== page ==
On Tuesday night, CNN anchor Chris Cuomo confronted Trump campaign manager Paul Manafort about the Trump campaign’s refusal to admit that Melania Trump did anything wrong in plagiarizing Michelle Obama’s 2008 DNC speech for Trump’s own RNC speech. Manafort repeatedly tried to dodge the question, but Cuomo, acusing Manafort of lying, pursued him until he got an evasive answer.
Cuomo began by explaining that the reason the Trump campaign’s stonewalling of the issue was a concern:
The reason that this matters though, is that frankly, you’re distracting from that story line by refusing to acknowledge that it’s true, and it plays into two issues. The first is: a big part of the case I’m hearing here at the convention here for why Donald Trump needs to be president is that Hillary Clinton can’t be trusted, that she doesn’t level with the American people, which is another way of saying, she lies. That is what this is going on right now with this issue that should be small about this speech. You don’t like that you got caught with some of Michelle Obama’s language in the speech; who knows how it happened. You had a big group working with Melania on it. You don’t want to acknowledge it because that’s the way this campaign works.
That plays into the second problem, which is that when faced with something that you did wrong, you just deny it, no matter whether it’s true or not, whether it’s the man who has a develop mental disability who works for the New York Times and Donald Trump mocks him and says “No, I didn’t:, whether it’s a star that represents the Star of David and you say, “No, it’s a sheriff’s star.” There is a pattern, whether it’s “Barron John Miller” that was really Donald Trump. There’s a pattern of denying the obvious. What happens when you’re running the government of the United States and you don’t want to deal with what happens then? That’s the concern. That’s why I don’t understand you won’t own this little thing and move on.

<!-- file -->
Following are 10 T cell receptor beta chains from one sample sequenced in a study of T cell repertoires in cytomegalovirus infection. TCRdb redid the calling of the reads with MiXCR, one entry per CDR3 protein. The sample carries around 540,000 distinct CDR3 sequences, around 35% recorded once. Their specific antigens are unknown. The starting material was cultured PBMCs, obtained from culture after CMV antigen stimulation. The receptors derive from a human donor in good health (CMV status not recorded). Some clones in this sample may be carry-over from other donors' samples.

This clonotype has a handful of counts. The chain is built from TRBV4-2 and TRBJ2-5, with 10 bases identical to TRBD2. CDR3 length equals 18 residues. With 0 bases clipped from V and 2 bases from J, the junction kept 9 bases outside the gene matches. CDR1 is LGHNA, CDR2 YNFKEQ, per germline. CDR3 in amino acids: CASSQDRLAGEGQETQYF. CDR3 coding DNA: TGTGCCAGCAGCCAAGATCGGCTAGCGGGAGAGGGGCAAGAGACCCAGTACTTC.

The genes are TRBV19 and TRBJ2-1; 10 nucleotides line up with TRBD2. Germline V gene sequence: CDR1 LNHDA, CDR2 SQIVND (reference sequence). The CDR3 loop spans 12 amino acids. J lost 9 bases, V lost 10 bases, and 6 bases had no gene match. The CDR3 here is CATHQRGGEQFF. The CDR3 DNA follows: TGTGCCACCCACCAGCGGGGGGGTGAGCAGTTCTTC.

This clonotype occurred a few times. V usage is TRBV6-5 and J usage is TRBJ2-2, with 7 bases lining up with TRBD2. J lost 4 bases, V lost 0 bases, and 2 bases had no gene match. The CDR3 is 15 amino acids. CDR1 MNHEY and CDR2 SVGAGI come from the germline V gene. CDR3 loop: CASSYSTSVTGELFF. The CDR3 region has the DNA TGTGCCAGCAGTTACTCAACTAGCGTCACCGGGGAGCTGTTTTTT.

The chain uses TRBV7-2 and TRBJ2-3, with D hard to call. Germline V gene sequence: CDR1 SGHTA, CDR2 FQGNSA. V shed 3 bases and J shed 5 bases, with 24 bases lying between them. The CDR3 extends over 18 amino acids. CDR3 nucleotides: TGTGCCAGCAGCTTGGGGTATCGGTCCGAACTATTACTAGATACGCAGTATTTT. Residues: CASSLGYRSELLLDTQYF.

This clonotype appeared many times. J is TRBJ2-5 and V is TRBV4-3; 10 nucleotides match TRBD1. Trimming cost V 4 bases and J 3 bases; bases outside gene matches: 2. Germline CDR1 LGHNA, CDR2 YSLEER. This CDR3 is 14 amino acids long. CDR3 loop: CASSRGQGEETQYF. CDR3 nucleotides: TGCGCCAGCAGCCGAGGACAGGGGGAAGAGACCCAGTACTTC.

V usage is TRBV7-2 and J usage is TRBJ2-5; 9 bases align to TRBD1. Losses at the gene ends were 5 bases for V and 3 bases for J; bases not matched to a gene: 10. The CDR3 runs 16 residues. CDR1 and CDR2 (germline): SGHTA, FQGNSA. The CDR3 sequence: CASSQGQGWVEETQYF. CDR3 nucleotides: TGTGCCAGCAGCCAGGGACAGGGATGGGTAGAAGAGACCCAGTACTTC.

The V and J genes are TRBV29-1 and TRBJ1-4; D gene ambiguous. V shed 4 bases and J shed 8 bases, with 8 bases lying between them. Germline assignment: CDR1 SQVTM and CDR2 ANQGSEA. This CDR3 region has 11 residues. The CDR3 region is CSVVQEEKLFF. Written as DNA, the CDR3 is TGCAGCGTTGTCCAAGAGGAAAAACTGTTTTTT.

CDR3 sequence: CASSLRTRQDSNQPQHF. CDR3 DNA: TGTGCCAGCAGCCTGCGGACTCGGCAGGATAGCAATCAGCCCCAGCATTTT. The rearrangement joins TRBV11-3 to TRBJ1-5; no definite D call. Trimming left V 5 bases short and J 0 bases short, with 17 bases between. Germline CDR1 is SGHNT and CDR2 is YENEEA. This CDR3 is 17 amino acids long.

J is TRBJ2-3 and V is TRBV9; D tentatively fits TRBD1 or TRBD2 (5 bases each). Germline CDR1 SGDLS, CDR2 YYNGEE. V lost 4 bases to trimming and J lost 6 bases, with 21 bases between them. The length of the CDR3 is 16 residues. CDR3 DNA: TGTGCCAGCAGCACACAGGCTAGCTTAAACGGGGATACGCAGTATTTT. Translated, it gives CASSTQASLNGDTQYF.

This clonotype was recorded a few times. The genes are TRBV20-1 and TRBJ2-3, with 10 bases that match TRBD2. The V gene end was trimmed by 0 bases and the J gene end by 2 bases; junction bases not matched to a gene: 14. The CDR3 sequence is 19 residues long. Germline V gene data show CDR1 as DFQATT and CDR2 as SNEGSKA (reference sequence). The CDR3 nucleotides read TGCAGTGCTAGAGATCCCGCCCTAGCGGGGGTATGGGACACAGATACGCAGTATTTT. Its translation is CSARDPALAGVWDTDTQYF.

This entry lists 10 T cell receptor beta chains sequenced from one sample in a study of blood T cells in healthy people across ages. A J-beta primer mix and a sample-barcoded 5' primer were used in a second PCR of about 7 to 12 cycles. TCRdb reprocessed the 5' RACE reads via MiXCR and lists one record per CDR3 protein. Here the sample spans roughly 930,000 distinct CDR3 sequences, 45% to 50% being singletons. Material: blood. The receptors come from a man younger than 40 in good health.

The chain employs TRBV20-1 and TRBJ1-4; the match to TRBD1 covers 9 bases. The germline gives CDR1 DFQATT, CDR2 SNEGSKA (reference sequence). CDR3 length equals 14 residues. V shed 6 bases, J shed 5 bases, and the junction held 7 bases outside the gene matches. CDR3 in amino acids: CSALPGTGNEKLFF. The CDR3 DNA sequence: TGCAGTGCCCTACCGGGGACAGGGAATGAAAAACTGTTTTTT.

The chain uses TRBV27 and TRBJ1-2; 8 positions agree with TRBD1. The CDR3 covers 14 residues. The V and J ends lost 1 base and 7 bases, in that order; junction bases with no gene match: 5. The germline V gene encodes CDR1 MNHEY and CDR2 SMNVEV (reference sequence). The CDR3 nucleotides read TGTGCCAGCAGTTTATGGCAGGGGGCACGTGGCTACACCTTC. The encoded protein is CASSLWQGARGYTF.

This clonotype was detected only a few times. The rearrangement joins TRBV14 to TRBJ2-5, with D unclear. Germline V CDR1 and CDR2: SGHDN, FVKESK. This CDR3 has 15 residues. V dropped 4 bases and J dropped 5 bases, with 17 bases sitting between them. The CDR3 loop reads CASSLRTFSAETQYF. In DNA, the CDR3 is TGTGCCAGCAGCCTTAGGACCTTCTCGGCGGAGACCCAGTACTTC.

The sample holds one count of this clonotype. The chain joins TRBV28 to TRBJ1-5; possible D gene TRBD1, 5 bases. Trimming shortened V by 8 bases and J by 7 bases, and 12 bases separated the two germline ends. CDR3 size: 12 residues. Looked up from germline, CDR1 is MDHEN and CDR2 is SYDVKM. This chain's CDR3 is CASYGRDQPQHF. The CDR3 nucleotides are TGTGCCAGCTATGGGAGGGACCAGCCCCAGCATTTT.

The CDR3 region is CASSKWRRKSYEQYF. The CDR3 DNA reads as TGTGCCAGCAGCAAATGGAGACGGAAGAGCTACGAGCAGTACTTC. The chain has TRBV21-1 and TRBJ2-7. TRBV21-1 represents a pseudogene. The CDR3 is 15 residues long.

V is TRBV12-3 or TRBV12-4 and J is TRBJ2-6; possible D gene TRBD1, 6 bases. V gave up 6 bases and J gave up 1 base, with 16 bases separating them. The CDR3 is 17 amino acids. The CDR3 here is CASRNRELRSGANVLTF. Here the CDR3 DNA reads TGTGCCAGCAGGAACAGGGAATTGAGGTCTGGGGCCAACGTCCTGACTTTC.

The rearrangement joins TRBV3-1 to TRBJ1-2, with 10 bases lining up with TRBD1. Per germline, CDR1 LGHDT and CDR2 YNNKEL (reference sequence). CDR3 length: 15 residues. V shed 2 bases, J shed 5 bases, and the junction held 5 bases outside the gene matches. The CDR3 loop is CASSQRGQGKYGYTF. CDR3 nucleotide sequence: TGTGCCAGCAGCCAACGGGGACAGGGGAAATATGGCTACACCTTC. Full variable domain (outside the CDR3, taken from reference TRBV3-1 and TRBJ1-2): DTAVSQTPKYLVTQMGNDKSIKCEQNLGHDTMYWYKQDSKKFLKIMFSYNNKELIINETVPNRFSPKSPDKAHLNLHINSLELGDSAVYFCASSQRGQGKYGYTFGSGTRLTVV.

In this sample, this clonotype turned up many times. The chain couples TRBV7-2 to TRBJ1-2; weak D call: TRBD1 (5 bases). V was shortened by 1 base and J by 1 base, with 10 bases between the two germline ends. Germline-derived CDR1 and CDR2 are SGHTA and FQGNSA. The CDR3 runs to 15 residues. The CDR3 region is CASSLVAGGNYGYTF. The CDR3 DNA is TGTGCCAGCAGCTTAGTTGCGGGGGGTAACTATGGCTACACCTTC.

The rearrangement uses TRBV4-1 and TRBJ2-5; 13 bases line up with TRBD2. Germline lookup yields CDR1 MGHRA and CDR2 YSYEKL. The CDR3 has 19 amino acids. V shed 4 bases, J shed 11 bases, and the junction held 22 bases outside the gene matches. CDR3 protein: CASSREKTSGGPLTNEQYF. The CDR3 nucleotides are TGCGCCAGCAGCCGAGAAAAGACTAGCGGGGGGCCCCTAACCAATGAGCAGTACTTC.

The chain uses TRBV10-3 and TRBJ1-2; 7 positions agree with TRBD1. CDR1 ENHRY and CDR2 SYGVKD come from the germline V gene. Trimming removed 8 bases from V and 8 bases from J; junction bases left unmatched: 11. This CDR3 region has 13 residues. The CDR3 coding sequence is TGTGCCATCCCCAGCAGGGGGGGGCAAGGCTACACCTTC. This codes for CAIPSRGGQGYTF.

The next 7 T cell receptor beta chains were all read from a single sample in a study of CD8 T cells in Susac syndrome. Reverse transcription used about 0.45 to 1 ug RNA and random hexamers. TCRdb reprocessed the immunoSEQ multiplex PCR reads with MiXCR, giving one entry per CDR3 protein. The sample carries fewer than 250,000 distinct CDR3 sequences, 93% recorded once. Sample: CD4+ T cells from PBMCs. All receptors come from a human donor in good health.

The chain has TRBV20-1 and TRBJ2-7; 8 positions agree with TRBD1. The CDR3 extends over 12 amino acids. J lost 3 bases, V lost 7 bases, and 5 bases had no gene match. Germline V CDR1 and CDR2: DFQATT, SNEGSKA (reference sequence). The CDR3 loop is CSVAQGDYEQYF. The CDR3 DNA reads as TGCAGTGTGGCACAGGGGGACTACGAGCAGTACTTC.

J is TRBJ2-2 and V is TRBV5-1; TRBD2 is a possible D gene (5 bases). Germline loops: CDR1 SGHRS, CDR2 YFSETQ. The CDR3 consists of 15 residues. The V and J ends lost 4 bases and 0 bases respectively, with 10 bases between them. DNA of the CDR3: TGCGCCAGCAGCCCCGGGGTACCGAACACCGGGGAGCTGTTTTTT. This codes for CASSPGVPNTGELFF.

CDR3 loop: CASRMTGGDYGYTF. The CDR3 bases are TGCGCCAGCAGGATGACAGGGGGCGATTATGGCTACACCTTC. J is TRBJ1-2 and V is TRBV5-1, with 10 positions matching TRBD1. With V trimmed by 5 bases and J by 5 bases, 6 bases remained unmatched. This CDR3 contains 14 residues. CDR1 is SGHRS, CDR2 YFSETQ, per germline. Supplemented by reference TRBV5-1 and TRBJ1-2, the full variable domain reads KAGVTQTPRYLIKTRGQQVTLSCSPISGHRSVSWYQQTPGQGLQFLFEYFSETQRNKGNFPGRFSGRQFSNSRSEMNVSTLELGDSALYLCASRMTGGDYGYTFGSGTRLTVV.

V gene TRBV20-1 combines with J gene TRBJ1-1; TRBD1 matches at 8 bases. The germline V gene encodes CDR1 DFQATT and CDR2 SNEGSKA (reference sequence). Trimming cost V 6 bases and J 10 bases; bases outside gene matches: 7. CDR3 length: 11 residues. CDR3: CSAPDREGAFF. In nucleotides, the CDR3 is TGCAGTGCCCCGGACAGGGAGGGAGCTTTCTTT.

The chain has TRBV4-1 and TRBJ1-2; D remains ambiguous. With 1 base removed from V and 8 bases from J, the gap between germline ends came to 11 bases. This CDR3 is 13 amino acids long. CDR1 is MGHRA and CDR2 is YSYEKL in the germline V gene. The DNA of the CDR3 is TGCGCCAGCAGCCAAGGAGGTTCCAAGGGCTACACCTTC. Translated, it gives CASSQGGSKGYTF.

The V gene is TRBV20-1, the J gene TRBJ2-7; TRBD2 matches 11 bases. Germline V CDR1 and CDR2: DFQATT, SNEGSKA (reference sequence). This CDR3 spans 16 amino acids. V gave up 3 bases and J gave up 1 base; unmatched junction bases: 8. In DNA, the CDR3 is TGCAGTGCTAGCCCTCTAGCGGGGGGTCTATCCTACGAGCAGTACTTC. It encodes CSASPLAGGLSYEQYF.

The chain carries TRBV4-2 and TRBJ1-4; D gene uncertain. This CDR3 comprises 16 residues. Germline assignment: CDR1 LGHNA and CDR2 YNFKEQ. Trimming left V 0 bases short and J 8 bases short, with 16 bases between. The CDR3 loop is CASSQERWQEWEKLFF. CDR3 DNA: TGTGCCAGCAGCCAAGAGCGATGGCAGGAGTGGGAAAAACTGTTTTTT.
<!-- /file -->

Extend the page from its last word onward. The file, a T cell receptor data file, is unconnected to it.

Manafort deflected, attacking the media for concentrating on “Things that aren’t true,” instead of focusing on Trump’s success.
Cuomo persisted: “The idea that we’re ignoring something that doesn’t matter flies in the face of what we’re about. This is about the truth. The truth. And that’s all that it’s about. The language came from Michelle Obama’s speech.”
Manafort responded, “The truth, the truth is the feelings that were expressed by Melania Trump that night which you don’t want to focus on. It was the message that she was communicating. That’s the truth.”
Cuomo fired back, “Of course I want to focus on it; we say she gave a good speech. We say it was compelling. The words were the same as Michelle Obama’s.”
Manafort, smiling: “Well then, move on. Move on.”
Cuomo pressed his attack, “But I can’t move on, because you keep lying about it so I can’t move on from it. Because I have to talk about what is true.”
Manafort said, “Chris, I’m not lying about anything.”
Cuomo, exasperated: “Did a portion of the speech come from Michelle Obama’s, yes or no?”
Manafort, countered, “As far as we’re concerned, there are similar words that were used, we’ve said that, but the feelings of those words and the commonality of those words do not create a situation which we feel we have to agree with you.”